Mitchell became the sixth Hawthorn player in the club’s history to win the Brownlow Medal, with the previous winners being Col Austen (1949), Robert DiPierdomenico (1986), John Platten (1987), Shane Crawford (1999) and Sam Mitchell (2012). Platen and Tom both won the Brownlow Medal at 25 years of age in their second season at Hawthorn however the Hawks were Platten’s first VFL/AFL club, having previously played five seasons for Central Districts in the SANFL from 1981 to 1985, Platten won the Magarey Medal in 1984 as the best and fairest player in the SANFL. Tom’s tally of 28 votes is the equal highest tally polled by a Hawthorn player in a season along with Crawford in 1999.

In his interview with Bruce McAvaney after winning the 2018 Brownlow Medal Mitchell commented on two two-time Brownlow Medal winners who had influenced him in Adam Goodes and Greg Williams. Mitchell commented on Goodes “I remember living with Goodesy for a week or two when I was about 16 years old, I learnt some lessons that I still carry with me to this day in terms of the way he prepares, his professionalism and things like that.”

On Greg ‘Diesel’ William’s influence Tom said “It probably stems back to the Sydney days when I was struggling for selection and going through injuries. Diesel was a huge mentor for me away from the football club and I can remember coming down in the off-season, it might have been 2014, 2015, 2016 roughly those three years that I would drive out to Essendon three times a week and he mentored me, we trained together and he taught me a lot about the mindset I needed to become a better player and the best player I could be and also working on some technical parts of the game, in terms of my ball handling. They’re things I practice every week and I can’t thank him enough for all the work he put into me.”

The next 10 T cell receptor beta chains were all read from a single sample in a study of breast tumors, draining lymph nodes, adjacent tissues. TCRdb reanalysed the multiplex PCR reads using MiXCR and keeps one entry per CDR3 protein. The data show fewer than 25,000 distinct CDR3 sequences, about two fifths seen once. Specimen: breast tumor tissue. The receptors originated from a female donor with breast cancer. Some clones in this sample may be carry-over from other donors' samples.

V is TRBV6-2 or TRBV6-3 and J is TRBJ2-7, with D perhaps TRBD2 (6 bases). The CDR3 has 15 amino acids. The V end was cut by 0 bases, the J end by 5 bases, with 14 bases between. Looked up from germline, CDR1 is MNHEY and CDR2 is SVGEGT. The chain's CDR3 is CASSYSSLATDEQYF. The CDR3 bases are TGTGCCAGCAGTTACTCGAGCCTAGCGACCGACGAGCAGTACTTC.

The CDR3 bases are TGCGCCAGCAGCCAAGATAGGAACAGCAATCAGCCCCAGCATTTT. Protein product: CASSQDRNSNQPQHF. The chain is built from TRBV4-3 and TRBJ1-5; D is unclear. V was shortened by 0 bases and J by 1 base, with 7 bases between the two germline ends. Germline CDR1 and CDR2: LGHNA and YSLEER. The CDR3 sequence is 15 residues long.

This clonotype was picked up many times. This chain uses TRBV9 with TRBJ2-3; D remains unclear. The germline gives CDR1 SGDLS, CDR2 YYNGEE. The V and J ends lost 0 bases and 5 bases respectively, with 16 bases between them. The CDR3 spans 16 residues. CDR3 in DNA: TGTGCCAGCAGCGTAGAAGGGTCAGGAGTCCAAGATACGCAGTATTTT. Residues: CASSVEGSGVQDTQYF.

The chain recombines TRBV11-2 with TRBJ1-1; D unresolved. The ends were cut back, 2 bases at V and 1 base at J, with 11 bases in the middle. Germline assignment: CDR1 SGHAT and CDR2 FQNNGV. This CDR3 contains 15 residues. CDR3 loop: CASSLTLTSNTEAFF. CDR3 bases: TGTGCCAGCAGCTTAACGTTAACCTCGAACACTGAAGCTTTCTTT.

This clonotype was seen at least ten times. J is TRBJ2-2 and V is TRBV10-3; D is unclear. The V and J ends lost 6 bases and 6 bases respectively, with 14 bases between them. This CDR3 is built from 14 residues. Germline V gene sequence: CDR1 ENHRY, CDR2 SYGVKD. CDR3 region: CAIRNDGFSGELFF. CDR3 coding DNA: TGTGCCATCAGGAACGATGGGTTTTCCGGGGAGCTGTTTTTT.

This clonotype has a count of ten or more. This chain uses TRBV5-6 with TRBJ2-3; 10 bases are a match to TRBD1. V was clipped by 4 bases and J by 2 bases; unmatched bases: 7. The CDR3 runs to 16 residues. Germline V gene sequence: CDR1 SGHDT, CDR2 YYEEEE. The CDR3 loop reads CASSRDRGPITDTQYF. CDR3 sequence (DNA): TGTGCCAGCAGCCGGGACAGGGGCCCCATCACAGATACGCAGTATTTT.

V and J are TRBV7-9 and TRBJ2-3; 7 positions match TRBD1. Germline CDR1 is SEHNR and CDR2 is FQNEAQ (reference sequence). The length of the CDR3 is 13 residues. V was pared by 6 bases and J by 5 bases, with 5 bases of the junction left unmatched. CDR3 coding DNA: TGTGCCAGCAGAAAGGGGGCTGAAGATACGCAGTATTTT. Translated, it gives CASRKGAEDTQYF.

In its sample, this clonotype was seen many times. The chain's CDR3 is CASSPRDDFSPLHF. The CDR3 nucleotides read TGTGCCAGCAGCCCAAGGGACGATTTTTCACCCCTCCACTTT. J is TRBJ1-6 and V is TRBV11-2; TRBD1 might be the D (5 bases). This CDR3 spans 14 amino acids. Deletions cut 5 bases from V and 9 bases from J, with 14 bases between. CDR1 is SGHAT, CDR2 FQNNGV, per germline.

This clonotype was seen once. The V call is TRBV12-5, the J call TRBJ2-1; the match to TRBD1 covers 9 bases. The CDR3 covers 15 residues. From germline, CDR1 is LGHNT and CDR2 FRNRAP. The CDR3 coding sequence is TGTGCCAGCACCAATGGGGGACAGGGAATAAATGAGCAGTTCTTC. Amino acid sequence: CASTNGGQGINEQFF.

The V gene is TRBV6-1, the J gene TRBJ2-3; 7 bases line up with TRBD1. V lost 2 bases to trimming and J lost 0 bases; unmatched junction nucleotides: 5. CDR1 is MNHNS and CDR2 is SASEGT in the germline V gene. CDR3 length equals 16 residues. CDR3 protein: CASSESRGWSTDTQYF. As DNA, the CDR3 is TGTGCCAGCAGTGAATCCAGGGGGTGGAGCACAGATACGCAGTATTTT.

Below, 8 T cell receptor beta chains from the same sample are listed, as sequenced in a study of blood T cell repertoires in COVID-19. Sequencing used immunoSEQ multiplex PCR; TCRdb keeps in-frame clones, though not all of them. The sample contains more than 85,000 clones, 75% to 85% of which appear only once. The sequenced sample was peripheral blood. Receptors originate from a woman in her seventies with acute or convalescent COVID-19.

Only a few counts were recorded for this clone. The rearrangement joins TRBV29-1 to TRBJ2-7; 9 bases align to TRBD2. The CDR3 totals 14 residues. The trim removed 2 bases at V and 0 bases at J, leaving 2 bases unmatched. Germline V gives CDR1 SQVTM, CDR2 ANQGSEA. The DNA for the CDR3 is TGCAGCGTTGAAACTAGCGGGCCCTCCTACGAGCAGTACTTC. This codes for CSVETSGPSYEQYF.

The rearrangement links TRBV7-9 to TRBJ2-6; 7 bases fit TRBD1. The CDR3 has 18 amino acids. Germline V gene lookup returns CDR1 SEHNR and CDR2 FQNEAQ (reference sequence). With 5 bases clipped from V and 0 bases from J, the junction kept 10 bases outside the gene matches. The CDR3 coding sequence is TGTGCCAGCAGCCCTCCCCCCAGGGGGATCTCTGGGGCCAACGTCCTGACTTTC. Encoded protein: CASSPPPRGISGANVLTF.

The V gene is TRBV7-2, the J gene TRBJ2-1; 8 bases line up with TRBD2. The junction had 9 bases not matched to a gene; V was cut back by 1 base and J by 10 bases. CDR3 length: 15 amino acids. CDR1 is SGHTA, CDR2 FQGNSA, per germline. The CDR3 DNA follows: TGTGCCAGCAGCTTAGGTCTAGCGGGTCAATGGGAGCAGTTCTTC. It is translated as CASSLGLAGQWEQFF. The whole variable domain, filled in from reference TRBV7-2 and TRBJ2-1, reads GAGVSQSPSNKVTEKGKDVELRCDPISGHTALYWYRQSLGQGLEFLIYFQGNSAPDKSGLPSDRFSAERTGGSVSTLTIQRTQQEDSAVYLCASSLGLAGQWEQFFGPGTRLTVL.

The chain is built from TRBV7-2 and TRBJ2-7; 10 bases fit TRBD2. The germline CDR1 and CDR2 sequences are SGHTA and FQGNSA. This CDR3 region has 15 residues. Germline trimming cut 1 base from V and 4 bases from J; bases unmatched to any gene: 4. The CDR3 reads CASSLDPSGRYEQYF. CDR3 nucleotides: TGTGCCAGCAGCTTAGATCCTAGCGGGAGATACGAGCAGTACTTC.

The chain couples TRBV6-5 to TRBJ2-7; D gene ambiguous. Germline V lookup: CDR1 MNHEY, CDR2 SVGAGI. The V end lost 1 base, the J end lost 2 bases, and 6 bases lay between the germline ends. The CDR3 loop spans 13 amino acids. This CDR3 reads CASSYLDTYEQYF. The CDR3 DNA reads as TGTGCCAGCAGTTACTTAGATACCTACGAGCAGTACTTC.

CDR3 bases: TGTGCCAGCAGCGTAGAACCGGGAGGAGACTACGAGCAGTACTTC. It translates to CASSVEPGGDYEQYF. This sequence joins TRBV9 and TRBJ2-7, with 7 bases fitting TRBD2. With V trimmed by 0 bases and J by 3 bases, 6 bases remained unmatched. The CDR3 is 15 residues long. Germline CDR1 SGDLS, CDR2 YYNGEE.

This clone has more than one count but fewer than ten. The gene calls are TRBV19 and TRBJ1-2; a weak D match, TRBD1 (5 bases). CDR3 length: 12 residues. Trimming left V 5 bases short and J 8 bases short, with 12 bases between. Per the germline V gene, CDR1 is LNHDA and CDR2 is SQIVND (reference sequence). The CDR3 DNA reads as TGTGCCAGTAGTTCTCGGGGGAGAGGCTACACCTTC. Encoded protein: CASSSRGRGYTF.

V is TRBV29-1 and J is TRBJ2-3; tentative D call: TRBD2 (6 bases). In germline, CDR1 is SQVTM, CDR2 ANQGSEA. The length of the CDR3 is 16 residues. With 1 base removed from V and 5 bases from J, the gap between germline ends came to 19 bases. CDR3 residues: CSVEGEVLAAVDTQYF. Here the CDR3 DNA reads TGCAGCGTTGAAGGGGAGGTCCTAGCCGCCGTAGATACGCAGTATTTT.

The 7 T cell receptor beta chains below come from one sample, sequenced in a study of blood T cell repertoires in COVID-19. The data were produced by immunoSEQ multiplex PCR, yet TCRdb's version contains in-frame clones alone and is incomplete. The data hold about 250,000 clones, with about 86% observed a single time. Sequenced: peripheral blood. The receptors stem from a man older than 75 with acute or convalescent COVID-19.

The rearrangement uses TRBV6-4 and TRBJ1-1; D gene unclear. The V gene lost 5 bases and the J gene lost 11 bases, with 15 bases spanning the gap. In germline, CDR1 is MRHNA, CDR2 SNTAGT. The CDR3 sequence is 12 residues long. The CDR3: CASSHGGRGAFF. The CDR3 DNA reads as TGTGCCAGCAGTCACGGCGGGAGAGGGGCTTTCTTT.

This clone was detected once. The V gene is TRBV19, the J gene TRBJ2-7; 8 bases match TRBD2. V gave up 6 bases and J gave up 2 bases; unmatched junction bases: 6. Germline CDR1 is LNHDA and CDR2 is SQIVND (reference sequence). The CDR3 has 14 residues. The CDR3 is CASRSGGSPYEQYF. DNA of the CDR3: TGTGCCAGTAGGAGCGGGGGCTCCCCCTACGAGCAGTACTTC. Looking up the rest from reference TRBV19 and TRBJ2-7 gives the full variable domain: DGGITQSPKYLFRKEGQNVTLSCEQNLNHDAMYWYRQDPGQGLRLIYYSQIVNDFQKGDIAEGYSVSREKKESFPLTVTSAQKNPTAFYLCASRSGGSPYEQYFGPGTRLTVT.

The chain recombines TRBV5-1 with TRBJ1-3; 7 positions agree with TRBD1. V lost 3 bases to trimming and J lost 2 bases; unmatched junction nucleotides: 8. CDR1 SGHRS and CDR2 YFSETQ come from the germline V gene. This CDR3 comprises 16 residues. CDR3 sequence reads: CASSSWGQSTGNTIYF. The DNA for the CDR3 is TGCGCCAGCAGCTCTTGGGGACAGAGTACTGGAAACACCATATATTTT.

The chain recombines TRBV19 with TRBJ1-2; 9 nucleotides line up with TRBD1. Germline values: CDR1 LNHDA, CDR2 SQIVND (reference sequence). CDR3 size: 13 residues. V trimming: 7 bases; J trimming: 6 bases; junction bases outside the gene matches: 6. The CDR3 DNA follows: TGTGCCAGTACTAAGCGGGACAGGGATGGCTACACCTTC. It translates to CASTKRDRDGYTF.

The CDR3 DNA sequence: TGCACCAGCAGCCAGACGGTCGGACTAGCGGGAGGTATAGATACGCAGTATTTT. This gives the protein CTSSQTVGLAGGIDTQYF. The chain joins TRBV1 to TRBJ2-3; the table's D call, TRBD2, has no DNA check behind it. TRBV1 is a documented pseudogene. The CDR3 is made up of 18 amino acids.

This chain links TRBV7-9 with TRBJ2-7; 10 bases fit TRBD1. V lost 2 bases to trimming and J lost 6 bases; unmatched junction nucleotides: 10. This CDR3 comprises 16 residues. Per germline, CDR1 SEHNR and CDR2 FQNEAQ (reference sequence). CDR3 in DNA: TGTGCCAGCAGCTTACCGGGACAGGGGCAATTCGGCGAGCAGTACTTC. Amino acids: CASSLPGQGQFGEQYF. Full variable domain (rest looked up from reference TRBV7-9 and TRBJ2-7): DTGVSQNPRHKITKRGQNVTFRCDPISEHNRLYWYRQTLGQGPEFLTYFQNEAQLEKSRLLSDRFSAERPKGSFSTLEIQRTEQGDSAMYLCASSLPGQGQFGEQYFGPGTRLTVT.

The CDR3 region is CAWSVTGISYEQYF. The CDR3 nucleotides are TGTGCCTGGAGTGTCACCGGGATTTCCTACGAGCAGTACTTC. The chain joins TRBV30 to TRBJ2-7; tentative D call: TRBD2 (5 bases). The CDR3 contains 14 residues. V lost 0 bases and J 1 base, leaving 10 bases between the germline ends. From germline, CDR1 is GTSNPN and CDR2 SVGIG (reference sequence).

During 2018 Mitchell averaged a career-high 129 SuperCoach points per game, surpassing his previous best of 119 set in 2017, he score over 100 in 18 of his 22 games including nine scores in excess of 145 points. Tom ranked second in the AFL for SuperCoach points per game in 2018 behind Collingwood ruckman Brodie Grundy with 130 points per game, just ahead of Melbourne ruckman Max Gawn who averaged 128 points. Completing the top five were two midfielders, Jackson Macrae and Patrick Dangerfield with 127 and 122 points per game respectively.

One of Tom’s strengths especially for an inside midfielder is his endurance which enables him to spend more time on the ground than a typical inside mid, of the players ranked in the top 40 of the AFL for contested possessions per game Mitchell spent the most time on the ground, playing 90% game-time. In all 24 games that Mitchell played in 2018 he played at least 84% game-time and in the thrilling four point win against St Kilda in Round 22 he played his season-high 97% game-time.

In 2018 Mitchell led Hawthorn for total kicks, handballs, disposals, tackles, clearances, contested possessions, uncontested possessions, inside 50’s and bounces, he ranked fourth for rebound 50’s, fifth for marks, equal sixth for goal assists, seventh for goals. Mitchell had at least 28 disposals in 18 of his 24 games including 10 games with more than 39 disposals. Highlighting how dominant Mitchell was at winning clearances his total of 192 clearances in 2018 is only one less than the combined total of the second and third ranked Hawks in this category being Jaeger O’Meara (102 clearances) and Liam Shiels (91) respectively.

Junior career